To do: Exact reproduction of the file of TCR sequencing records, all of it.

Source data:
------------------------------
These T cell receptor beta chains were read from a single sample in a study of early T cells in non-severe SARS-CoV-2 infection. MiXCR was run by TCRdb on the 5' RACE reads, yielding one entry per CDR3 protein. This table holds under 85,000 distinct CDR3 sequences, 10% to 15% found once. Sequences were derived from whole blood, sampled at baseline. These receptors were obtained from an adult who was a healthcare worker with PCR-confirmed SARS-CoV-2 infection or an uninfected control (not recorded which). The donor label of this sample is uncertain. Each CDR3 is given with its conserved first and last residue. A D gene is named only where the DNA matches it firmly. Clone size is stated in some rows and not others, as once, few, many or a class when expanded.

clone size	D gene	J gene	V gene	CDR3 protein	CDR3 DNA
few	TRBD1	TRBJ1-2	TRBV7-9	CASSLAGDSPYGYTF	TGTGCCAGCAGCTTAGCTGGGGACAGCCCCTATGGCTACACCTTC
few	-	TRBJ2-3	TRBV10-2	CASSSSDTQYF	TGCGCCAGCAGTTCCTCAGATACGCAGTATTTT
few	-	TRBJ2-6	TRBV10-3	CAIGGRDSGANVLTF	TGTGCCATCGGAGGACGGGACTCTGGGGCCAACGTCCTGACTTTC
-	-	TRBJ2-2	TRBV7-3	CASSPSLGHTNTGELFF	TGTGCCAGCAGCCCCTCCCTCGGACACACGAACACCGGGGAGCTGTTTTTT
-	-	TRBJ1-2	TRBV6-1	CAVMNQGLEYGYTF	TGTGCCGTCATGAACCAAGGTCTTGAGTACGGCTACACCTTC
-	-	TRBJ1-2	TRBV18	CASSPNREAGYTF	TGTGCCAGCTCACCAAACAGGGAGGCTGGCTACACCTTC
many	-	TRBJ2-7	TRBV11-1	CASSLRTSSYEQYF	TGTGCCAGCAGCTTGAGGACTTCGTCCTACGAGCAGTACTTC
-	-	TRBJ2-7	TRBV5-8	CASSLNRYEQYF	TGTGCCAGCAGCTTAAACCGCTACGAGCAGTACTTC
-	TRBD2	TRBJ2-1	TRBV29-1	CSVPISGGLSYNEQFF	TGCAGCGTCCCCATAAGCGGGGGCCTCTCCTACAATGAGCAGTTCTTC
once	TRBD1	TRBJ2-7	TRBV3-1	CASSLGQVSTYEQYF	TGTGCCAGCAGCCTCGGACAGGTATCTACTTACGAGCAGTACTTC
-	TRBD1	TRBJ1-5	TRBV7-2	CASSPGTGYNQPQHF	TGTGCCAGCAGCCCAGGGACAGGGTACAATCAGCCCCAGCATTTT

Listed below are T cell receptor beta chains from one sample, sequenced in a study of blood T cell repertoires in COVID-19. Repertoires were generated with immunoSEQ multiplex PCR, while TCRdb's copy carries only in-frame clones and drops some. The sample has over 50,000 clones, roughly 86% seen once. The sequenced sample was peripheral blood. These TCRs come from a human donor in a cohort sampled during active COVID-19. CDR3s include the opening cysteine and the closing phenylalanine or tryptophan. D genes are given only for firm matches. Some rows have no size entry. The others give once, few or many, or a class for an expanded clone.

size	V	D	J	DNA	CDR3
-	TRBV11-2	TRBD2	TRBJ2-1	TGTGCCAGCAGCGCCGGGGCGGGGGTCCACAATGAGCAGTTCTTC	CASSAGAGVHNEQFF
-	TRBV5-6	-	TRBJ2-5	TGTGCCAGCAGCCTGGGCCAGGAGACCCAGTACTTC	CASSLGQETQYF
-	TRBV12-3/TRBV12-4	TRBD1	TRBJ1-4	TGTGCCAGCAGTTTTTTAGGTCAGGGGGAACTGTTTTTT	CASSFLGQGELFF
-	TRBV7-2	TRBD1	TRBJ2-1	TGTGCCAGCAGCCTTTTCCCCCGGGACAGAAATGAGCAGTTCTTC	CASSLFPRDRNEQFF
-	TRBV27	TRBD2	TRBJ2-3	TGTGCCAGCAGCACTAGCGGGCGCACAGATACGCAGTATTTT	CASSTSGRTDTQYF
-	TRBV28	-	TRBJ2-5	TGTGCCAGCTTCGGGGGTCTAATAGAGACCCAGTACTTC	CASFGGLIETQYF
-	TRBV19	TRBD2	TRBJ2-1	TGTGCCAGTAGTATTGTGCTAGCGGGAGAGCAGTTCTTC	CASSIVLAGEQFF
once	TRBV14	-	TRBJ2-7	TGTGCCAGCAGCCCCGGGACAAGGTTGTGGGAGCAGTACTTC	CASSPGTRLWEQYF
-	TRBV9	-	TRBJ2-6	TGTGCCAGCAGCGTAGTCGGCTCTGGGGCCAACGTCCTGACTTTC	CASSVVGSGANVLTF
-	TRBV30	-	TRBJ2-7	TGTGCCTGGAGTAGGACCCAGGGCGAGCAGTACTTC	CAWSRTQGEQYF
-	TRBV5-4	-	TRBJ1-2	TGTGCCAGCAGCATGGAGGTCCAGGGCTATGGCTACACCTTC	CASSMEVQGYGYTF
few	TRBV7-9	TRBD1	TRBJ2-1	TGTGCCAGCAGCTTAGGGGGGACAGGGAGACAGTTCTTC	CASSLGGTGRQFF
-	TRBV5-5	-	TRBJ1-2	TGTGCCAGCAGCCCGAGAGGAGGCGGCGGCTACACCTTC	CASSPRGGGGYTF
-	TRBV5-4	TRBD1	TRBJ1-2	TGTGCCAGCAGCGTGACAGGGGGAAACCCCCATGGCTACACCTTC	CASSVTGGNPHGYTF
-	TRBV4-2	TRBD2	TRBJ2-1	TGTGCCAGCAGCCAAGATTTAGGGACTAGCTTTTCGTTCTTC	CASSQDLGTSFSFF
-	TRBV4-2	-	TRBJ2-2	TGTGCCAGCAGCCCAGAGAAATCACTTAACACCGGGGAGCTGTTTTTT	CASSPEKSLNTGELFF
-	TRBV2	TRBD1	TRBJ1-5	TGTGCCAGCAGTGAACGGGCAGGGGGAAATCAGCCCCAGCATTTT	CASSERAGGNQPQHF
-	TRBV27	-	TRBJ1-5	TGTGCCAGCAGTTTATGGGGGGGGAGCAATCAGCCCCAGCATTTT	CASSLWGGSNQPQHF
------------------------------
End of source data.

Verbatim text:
These T cell receptor beta chains were read from a single sample in a study of early T cells in non-severe SARS-CoV-2 infection. MiXCR was run by TCRdb on the 5' RACE reads, yielding one entry per CDR3 protein. This table holds under 85,000 distinct CDR3 sequences, 10% to 15% found once. Sequences were derived from whole blood, sampled at baseline. These receptors were obtained from an adult who was a healthcare worker with PCR-confirmed SARS-CoV-2 infection or an uninfected control (not recorded which). The donor label of this sample is uncertain. Each CDR3 is given with its conserved first and last residue. A D gene is named only where the DNA matches it firmly. Clone size is stated in some rows and not others, as once, few, many or a class when expanded.

clone size	D gene	J gene	V gene	CDR3 protein	CDR3 DNA
few	TRBD1	TRBJ1-2	TRBV7-9	CASSLAGDSPYGYTF	TGTGCCAGCAGCTTAGCTGGGGACAGCCCCTATGGCTACACCTTC
few	-	TRBJ2-3	TRBV10-2	CASSSSDTQYF	TGCGCCAGCAGTTCCTCAGATACGCAGTATTTT
few	-	TRBJ2-6	TRBV10-3	CAIGGRDSGANVLTF	TGTGCCATCGGAGGACGGGACTCTGGGGCCAACGTCCTGACTTTC
-	-	TRBJ2-2	TRBV7-3	CASSPSLGHTNTGELFF	TGTGCCAGCAGCCCCTCCCTCGGACACACGAACACCGGGGAGCTGTTTTTT
-	-	TRBJ1-2	TRBV6-1	CAVMNQGLEYGYTF	TGTGCCGTCATGAACCAAGGTCTTGAGTACGGCTACACCTTC
-	-	TRBJ1-2	TRBV18	CASSPNREAGYTF	TGTGCCAGCTCACCAAACAGGGAGGCTGGCTACACCTTC
many	-	TRBJ2-7	TRBV11-1	CASSLRTSSYEQYF	TGTGCCAGCAGCTTGAGGACTTCGTCCTACGAGCAGTACTTC
-	-	TRBJ2-7	TRBV5-8	CASSLNRYEQYF	TGTGCCAGCAGCTTAAACCGCTACGAGCAGTACTTC
-	TRBD2	TRBJ2-1	TRBV29-1	CSVPISGGLSYNEQFF	TGCAGCGTCCCCATAAGCGGGGGCCTCTCCTACAATGAGCAGTTCTTC
once	TRBD1	TRBJ2-7	TRBV3-1	CASSLGQVSTYEQYF	TGTGCCAGCAGCCTCGGACAGGTATCTACTTACGAGCAGTACTTC
-	TRBD1	TRBJ1-5	TRBV7-2	CASSPGTGYNQPQHF	TGTGCCAGCAGCCCAGGGACAGGGTACAATCAGCCCCAGCATTTT

Listed below are T cell receptor beta chains from one sample, sequenced in a study of blood T cell repertoires in COVID-19. Repertoires were generated with immunoSEQ multiplex PCR, while TCRdb's copy carries only in-frame clones and drops some. The sample has over 50,000 clones, roughly 86% seen once. The sequenced sample was peripheral blood. These TCRs come from a human donor in a cohort sampled during active COVID-19. CDR3s include the opening cysteine and the closing phenylalanine or tryptophan. D genes are given only for firm matches. Some rows have no size entry. The others give once, few or many, or a class for an expanded clone.

size	V	D	J	DNA	CDR3
-	TRBV11-2	TRBD2	TRBJ2-1	TGTGCCAGCAGCGCCGGGGCGGGGGTCCACAATGAGCAGTTCTTC	CASSAGAGVHNEQFF
-	TRBV5-6	-	TRBJ2-5	TGTGCCAGCAGCCTGGGCCAGGAGACCCAGTACTTC	CASSLGQETQYF
-	TRBV12-3/TRBV12-4	TRBD1	TRBJ1-4	TGTGCCAGCAGTTTTTTAGGTCAGGGGGAACTGTTTTTT	CASSFLGQGELFF
-	TRBV7-2	TRBD1	TRBJ2-1	TGTGCCAGCAGCCTTTTCCCCCGGGACAGAAATGAGCAGTTCTTC	CASSLFPRDRNEQFF
-	TRBV27	TRBD2	TRBJ2-3	TGTGCCAGCAGCACTAGCGGGCGCACAGATACGCAGTATTTT	CASSTSGRTDTQYF
-	TRBV28	-	TRBJ2-5	TGTGCCAGCTTCGGGGGTCTAATAGAGACCCAGTACTTC	CASFGGLIETQYF
-	TRBV19	TRBD2	TRBJ2-1	TGTGCCAGTAGTATTGTGCTAGCGGGAGAGCAGTTCTTC	CASSIVLAGEQFF
once	TRBV14	-	TRBJ2-7	TGTGCCAGCAGCCCCGGGACAAGGTTGTGGGAGCAGTACTTC	CASSPGTRLWEQYF
-	TRBV9	-	TRBJ2-6	TGTGCCAGCAGCGTAGTCGGCTCTGGGGCCAACGTCCTGACTTTC	CASSVVGSGANVLTF
-	TRBV30	-	TRBJ2-7	TGTGCCTGGAGTAGGACCCAGGGCGAGCAGTACTTC	CAWSRTQGEQYF
-	TRBV5-4	-	TRBJ1-2	TGTGCCAGCAGCATGGAGGTCCAGGGCTATGGCTACACCTTC	CASSMEVQGYGYTF
few	TRBV7-9	TRBD1	TRBJ2-1	TGTGCCAGCAGCTTAGGGGGGACAGGGAGACAGTTCTTC	CASSLGGTGRQFF
-	TRBV5-5	-	TRBJ1-2	TGTGCCAGCAGCCCGAGAGGAGGCGGCGGCTACACCTTC	CASSPRGGGGYTF
-	TRBV5-4	TRBD1	TRBJ1-2	TGTGCCAGCAGCGTGACAGGGGGAAACCCCCATGGCTACACCTTC	CASSVTGGNPHGYTF
-	TRBV4-2	TRBD2	TRBJ2-1	TGTGCCAGCAGCCAAGATTTAGGGACTAGCTTTTCGTTCTTC	CASSQDLGTSFSFF
-	TRBV4-2	-	TRBJ2-2	TGTGCCAGCAGCCCAGAGAAATCACTTAACACCGGGGAGCTGTTTTTT	CASSPEKSLNTGELFF
-	TRBV2	TRBD1	TRBJ1-5	TGTGCCAGCAGTGAACGGGCAGGGGGAAATCAGCCCCAGCATTTT	CASSERAGGNQPQHF
-	TRBV27	-	TRBJ1-5	TGTGCCAGCAGTTTATGGGGGGGGAGCAATCAGCCCCAGCATTTT	CASSLWGGSNQPQHF